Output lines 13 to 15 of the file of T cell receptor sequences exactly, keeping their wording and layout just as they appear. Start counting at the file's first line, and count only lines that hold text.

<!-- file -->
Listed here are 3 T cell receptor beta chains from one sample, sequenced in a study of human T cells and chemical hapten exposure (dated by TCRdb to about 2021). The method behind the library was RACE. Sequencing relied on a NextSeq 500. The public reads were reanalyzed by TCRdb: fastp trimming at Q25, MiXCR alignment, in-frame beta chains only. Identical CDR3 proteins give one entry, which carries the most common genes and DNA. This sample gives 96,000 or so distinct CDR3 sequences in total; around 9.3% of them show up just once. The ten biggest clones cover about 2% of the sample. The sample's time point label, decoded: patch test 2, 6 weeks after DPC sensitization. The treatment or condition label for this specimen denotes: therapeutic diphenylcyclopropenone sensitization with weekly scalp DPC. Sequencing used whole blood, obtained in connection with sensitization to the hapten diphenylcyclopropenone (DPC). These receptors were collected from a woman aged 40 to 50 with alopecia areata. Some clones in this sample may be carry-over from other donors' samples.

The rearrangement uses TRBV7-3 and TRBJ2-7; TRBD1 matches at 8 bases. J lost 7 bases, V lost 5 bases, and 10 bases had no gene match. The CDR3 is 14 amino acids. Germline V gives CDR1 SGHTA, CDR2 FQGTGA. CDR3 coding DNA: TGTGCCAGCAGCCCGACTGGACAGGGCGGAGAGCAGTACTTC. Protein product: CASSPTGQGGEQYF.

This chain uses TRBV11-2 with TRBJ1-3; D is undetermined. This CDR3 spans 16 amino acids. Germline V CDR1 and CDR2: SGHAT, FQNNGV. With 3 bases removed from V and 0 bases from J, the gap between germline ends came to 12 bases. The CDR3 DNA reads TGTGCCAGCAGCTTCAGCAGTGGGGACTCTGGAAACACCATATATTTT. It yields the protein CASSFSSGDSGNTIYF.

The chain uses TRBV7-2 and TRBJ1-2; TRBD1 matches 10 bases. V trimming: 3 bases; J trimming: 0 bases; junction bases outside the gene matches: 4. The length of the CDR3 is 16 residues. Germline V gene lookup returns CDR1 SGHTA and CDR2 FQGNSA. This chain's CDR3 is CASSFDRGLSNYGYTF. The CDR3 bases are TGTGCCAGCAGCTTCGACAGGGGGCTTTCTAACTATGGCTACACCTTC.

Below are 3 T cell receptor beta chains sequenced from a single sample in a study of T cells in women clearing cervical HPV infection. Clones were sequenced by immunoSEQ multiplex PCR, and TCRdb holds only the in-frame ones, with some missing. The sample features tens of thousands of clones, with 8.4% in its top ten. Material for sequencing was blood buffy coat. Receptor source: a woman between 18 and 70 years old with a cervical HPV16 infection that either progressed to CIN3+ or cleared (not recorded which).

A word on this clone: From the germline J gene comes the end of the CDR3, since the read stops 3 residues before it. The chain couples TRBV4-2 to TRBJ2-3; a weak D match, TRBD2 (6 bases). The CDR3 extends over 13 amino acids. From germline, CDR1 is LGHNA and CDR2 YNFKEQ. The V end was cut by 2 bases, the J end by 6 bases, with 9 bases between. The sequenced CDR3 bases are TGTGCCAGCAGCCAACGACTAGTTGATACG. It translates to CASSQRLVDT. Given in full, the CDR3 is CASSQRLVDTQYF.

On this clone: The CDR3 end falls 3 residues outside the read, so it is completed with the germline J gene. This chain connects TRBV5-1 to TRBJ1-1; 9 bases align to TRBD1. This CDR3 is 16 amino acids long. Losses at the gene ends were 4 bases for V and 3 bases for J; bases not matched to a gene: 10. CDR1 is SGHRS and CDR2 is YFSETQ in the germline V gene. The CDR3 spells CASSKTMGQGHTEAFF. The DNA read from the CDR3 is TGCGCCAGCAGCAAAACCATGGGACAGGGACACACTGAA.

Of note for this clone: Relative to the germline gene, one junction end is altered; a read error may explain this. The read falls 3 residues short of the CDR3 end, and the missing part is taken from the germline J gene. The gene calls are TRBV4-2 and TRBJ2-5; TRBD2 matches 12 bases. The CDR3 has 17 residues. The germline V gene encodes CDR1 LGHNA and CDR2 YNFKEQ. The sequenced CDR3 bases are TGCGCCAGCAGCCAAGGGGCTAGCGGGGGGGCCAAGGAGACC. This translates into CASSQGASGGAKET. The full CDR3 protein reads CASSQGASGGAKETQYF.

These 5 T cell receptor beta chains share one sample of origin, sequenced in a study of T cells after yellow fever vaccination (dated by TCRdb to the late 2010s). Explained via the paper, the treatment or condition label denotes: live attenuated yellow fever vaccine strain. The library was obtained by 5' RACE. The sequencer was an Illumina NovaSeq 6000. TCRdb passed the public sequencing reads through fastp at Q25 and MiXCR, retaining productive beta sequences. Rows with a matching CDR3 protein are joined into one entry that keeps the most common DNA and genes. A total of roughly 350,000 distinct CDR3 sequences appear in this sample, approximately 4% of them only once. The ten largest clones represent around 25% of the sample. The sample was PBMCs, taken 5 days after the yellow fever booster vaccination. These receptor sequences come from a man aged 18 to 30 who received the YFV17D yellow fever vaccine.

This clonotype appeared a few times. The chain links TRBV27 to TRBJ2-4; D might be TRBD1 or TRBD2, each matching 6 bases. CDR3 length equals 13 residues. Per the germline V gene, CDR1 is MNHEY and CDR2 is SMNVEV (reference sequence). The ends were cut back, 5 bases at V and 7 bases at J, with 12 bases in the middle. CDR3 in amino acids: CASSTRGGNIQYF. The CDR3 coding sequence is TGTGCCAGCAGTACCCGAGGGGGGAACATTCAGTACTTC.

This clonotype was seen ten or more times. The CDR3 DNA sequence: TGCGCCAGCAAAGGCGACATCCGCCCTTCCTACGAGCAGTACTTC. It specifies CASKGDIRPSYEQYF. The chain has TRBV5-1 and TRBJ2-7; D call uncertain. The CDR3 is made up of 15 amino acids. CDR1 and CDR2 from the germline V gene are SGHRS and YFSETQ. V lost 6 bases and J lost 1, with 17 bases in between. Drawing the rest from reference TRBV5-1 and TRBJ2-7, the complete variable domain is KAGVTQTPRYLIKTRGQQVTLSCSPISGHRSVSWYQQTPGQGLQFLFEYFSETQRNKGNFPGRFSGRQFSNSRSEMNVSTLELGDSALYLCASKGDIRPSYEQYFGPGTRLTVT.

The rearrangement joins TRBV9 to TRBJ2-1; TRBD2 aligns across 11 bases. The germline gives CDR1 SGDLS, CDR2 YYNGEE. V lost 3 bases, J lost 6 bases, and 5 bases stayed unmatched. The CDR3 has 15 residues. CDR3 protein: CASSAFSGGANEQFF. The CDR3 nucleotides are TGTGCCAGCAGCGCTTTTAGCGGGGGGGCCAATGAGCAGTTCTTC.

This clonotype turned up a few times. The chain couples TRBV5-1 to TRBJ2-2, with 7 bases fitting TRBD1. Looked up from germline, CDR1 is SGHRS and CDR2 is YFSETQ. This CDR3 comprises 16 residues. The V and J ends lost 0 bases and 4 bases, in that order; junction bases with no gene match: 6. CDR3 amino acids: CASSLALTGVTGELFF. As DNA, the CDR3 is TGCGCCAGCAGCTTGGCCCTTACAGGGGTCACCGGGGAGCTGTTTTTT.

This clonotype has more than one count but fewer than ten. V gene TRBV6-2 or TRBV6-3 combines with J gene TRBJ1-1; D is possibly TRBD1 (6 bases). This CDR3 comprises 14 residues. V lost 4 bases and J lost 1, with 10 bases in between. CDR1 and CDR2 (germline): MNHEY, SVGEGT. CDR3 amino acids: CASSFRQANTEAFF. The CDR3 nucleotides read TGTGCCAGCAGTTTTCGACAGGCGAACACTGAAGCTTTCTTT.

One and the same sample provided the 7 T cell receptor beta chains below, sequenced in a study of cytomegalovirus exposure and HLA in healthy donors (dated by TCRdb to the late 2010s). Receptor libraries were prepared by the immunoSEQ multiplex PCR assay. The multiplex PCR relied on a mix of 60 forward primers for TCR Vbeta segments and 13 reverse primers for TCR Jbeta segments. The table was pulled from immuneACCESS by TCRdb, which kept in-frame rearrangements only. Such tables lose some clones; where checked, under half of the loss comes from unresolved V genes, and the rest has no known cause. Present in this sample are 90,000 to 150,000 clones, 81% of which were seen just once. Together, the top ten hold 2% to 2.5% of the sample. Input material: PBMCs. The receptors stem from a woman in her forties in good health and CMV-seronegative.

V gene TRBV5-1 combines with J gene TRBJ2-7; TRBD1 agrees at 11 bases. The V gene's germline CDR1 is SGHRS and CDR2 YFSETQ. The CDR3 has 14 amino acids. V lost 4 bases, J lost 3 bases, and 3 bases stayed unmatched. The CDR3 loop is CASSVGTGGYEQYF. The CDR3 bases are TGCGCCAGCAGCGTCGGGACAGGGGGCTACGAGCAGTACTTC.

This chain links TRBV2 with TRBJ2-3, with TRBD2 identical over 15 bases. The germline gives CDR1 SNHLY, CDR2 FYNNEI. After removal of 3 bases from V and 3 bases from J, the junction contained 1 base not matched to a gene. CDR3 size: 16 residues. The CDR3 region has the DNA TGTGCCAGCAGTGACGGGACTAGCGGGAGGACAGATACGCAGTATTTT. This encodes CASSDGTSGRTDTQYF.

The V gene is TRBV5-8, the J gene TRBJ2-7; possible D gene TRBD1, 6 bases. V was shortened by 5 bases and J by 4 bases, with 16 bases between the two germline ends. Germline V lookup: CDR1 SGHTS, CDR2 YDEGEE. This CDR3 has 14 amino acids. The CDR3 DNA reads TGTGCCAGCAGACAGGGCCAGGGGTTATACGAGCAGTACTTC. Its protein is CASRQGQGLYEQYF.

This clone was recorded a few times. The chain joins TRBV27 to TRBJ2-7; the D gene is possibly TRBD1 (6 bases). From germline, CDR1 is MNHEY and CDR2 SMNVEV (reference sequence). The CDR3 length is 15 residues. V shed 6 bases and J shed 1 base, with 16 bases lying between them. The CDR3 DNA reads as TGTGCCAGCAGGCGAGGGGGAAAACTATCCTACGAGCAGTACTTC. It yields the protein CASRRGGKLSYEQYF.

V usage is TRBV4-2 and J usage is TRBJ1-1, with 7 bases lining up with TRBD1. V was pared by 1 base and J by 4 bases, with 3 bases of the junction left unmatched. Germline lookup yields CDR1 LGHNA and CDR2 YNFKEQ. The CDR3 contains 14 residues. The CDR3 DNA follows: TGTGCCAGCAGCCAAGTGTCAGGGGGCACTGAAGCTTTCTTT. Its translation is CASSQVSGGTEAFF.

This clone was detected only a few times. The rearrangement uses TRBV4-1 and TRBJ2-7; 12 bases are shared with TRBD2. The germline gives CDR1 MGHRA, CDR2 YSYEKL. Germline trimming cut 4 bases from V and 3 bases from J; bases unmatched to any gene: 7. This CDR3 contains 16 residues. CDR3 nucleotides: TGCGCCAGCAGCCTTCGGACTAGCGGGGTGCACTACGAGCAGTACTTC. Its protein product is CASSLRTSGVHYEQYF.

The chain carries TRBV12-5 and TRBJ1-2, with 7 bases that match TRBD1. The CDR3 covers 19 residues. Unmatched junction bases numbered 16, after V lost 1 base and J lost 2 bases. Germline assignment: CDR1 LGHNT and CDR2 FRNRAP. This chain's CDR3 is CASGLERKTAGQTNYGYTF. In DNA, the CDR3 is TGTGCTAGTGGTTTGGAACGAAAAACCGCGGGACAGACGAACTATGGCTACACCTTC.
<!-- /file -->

This clonotype turned up a few times. The chain couples TRBV5-1 to TRBJ2-2, with 7 bases fitting TRBD1. Looked up from germline, CDR1 is SGHRS and CDR2 is YFSETQ. This CDR3 comprises 16 residues. The V and J ends lost 0 bases and 4 bases, in that order; junction bases with no gene match: 6. CDR3 amino acids: CASSLALTGVTGELFF. As DNA, the CDR3 is TGCGCCAGCAGCTTGGCCCTTACAGGGGTCACCGGGGAGCTGTTTTTT.

This clonotype has more than one count but fewer than ten. V gene TRBV6-2 or TRBV6-3 combines with J gene TRBJ1-1; D is possibly TRBD1 (6 bases). This CDR3 comprises 14 residues. V lost 4 bases and J lost 1, with 10 bases in between. CDR1 and CDR2 (germline): MNHEY, SVGEGT. CDR3 amino acids: CASSFRQANTEAFF. The CDR3 nucleotides read TGTGCCAGCAGTTTTCGACAGGCGAACACTGAAGCTTTCTTT.

One and the same sample provided the 7 T cell receptor beta chains below, sequenced in a study of cytomegalovirus exposure and HLA in healthy donors (dated by TCRdb to the late 2010s). Receptor libraries were prepared by the immunoSEQ multiplex PCR assay. The multiplex PCR relied on a mix of 60 forward primers for TCR Vbeta segments and 13 reverse primers for TCR Jbeta segments. The table was pulled from immuneACCESS by TCRdb, which kept in-frame rearrangements only. Such tables lose some clones; where checked, under half of the loss comes from unresolved V genes, and the rest has no known cause. Present in this sample are 90,000 to 150,000 clones, 81% of which were seen just once. Together, the top ten hold 2% to 2.5% of the sample. Input material: PBMCs. The receptors stem from a woman in her forties in good health and CMV-seronegative.